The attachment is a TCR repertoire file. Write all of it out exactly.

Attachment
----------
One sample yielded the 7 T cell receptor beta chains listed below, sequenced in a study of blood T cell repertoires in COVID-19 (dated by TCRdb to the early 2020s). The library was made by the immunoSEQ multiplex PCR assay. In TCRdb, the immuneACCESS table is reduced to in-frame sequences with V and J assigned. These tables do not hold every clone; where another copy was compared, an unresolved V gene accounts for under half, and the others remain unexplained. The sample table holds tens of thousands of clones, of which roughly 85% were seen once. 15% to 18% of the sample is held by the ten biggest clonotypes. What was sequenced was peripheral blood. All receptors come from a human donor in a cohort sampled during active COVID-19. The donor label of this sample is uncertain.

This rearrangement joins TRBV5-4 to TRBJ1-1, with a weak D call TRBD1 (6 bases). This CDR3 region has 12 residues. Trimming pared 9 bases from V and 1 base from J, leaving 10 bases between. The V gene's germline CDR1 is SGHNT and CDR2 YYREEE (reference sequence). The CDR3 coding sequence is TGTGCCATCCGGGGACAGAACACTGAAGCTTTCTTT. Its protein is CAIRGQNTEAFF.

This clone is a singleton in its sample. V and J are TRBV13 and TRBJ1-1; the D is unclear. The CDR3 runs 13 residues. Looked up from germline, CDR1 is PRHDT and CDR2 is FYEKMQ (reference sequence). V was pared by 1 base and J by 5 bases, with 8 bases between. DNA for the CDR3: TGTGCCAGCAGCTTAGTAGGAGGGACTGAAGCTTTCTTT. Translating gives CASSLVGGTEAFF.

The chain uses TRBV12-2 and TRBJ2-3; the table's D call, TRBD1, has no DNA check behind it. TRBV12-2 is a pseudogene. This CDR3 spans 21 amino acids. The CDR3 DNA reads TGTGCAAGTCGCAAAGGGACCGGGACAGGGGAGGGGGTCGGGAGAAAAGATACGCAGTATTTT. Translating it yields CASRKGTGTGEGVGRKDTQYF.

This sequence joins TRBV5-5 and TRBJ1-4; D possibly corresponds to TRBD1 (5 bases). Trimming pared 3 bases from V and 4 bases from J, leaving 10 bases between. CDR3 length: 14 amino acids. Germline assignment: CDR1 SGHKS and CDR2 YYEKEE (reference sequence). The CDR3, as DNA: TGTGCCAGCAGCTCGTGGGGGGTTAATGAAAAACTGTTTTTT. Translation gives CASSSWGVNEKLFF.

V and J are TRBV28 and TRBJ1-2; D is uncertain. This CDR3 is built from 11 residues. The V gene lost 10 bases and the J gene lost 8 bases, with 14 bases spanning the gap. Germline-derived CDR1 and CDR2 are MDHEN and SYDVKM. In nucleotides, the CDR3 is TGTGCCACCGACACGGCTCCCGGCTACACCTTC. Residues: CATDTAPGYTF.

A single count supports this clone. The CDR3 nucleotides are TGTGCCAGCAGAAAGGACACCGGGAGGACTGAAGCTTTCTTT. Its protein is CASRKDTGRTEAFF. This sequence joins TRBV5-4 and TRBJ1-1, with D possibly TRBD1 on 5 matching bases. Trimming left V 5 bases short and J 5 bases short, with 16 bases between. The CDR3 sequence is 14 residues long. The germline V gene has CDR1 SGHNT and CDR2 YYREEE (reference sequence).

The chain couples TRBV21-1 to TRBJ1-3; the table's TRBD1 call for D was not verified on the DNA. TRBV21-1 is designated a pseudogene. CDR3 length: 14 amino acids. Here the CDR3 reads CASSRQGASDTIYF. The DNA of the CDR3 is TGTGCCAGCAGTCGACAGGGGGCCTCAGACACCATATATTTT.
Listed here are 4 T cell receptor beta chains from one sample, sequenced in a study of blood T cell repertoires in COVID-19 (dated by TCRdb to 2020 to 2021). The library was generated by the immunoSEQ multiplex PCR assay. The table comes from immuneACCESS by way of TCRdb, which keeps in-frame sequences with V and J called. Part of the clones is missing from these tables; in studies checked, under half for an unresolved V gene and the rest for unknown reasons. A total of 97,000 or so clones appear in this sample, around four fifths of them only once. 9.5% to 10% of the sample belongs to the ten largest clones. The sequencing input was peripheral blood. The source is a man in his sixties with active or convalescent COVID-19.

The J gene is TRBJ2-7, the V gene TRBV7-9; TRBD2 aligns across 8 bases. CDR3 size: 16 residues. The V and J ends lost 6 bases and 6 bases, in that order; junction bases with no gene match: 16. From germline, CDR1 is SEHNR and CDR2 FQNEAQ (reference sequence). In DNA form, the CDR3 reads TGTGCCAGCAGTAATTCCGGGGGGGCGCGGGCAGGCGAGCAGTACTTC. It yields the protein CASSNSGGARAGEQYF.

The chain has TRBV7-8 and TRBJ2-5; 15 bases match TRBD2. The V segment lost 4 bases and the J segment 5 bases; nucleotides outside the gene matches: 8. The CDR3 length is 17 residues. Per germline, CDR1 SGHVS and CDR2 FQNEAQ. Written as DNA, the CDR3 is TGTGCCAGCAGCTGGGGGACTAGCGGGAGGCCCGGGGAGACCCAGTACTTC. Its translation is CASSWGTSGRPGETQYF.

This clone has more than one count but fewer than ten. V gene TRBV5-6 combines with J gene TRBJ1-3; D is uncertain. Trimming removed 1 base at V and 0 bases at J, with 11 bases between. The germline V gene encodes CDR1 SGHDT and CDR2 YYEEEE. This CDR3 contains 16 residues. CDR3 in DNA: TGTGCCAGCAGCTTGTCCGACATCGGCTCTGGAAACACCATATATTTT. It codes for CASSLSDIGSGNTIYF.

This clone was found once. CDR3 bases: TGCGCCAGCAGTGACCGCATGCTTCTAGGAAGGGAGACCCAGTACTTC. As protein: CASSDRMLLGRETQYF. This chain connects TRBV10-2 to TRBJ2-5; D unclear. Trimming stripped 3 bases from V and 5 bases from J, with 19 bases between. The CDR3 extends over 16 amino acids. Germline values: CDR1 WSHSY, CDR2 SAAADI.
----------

One sample yielded the 7 T cell receptor beta chains listed below, sequenced in a study of blood T cell repertoires in COVID-19 (dated by TCRdb to the early 2020s). The library was made by the immunoSEQ multiplex PCR assay. In TCRdb, the immuneACCESS table is reduced to in-frame sequences with V and J assigned. These tables do not hold every clone; where another copy was compared, an unresolved V gene accounts for under half, and the others remain unexplained. The sample table holds tens of thousands of clones, of which roughly 85% were seen once. 15% to 18% of the sample is held by the ten biggest clonotypes. What was sequenced was peripheral blood. All receptors come from a human donor in a cohort sampled during active COVID-19. The donor label of this sample is uncertain.

This rearrangement joins TRBV5-4 to TRBJ1-1, with a weak D call TRBD1 (6 bases). This CDR3 region has 12 residues. Trimming pared 9 bases from V and 1 base from J, leaving 10 bases between. The V gene's germline CDR1 is SGHNT and CDR2 YYREEE (reference sequence). The CDR3 coding sequence is TGTGCCATCCGGGGACAGAACACTGAAGCTTTCTTT. Its protein is CAIRGQNTEAFF.

This clone is a singleton in its sample. V and J are TRBV13 and TRBJ1-1; the D is unclear. The CDR3 runs 13 residues. Looked up from germline, CDR1 is PRHDT and CDR2 is FYEKMQ (reference sequence). V was pared by 1 base and J by 5 bases, with 8 bases between. DNA for the CDR3: TGTGCCAGCAGCTTAGTAGGAGGGACTGAAGCTTTCTTT. Translating gives CASSLVGGTEAFF.

The chain uses TRBV12-2 and TRBJ2-3; the table's D call, TRBD1, has no DNA check behind it. TRBV12-2 is a pseudogene. This CDR3 spans 21 amino acids. The CDR3 DNA reads TGTGCAAGTCGCAAAGGGACCGGGACAGGGGAGGGGGTCGGGAGAAAAGATACGCAGTATTTT. Translating it yields CASRKGTGTGEGVGRKDTQYF.

This sequence joins TRBV5-5 and TRBJ1-4; D possibly corresponds to TRBD1 (5 bases). Trimming pared 3 bases from V and 4 bases from J, leaving 10 bases between. CDR3 length: 14 amino acids. Germline assignment: CDR1 SGHKS and CDR2 YYEKEE (reference sequence). The CDR3, as DNA: TGTGCCAGCAGCTCGTGGGGGGTTAATGAAAAACTGTTTTTT. Translation gives CASSSWGVNEKLFF.

V and J are TRBV28 and TRBJ1-2; D is uncertain. This CDR3 is built from 11 residues. The V gene lost 10 bases and the J gene lost 8 bases, with 14 bases spanning the gap. Germline-derived CDR1 and CDR2 are MDHEN and SYDVKM. In nucleotides, the CDR3 is TGTGCCACCGACACGGCTCCCGGCTACACCTTC. Residues: CATDTAPGYTF.

A single count supports this clone. The CDR3 nucleotides are TGTGCCAGCAGAAAGGACACCGGGAGGACTGAAGCTTTCTTT. Its protein is CASRKDTGRTEAFF. This sequence joins TRBV5-4 and TRBJ1-1, with D possibly TRBD1 on 5 matching bases. Trimming left V 5 bases short and J 5 bases short, with 16 bases between. The CDR3 sequence is 14 residues long. The germline V gene has CDR1 SGHNT and CDR2 YYREEE (reference sequence).

The chain couples TRBV21-1 to TRBJ1-3; the table's TRBD1 call for D was not verified on the DNA. TRBV21-1 is designated a pseudogene. CDR3 length: 14 amino acids. Here the CDR3 reads CASSRQGASDTIYF. The DNA of the CDR3 is TGTGCCAGCAGTCGACAGGGGGCCTCAGACACCATATATTTT.
Listed here are 4 T cell receptor beta chains from one sample, sequenced in a study of blood T cell repertoires in COVID-19 (dated by TCRdb to 2020 to 2021). The library was generated by the immunoSEQ multiplex PCR assay. The table comes from immuneACCESS by way of TCRdb, which keeps in-frame sequences with V and J called. Part of the clones is missing from these tables; in studies checked, under half for an unresolved V gene and the rest for unknown reasons. A total of 97,000 or so clones appear in this sample, around four fifths of them only once. 9.5% to 10% of the sample belongs to the ten largest clones. The sequencing input was peripheral blood. The source is a man in his sixties with active or convalescent COVID-19.

The J gene is TRBJ2-7, the V gene TRBV7-9; TRBD2 aligns across 8 bases. CDR3 size: 16 residues. The V and J ends lost 6 bases and 6 bases, in that order; junction bases with no gene match: 16. From germline, CDR1 is SEHNR and CDR2 FQNEAQ (reference sequence). In DNA form, the CDR3 reads TGTGCCAGCAGTAATTCCGGGGGGGCGCGGGCAGGCGAGCAGTACTTC. It yields the protein CASSNSGGARAGEQYF.

The chain has TRBV7-8 and TRBJ2-5; 15 bases match TRBD2. The V segment lost 4 bases and the J segment 5 bases; nucleotides outside the gene matches: 8. The CDR3 length is 17 residues. Per germline, CDR1 SGHVS and CDR2 FQNEAQ. Written as DNA, the CDR3 is TGTGCCAGCAGCTGGGGGACTAGCGGGAGGCCCGGGGAGACCCAGTACTTC. Its translation is CASSWGTSGRPGETQYF.

This clone has more than one count but fewer than ten. V gene TRBV5-6 combines with J gene TRBJ1-3; D is uncertain. Trimming removed 1 base at V and 0 bases at J, with 11 bases between. The germline V gene encodes CDR1 SGHDT and CDR2 YYEEEE. This CDR3 contains 16 residues. CDR3 in DNA: TGTGCCAGCAGCTTGTCCGACATCGGCTCTGGAAACACCATATATTTT. It codes for CASSLSDIGSGNTIYF.

This clone was found once. CDR3 bases: TGCGCCAGCAGTGACCGCATGCTTCTAGGAAGGGAGACCCAGTACTTC. As protein: CASSDRMLLGRETQYF. This chain connects TRBV10-2 to TRBJ2-5; D unclear. Trimming stripped 3 bases from V and 5 bases from J, with 19 bases between. The CDR3 extends over 16 amino acids. Germline values: CDR1 WSHSY, CDR2 SAAADI.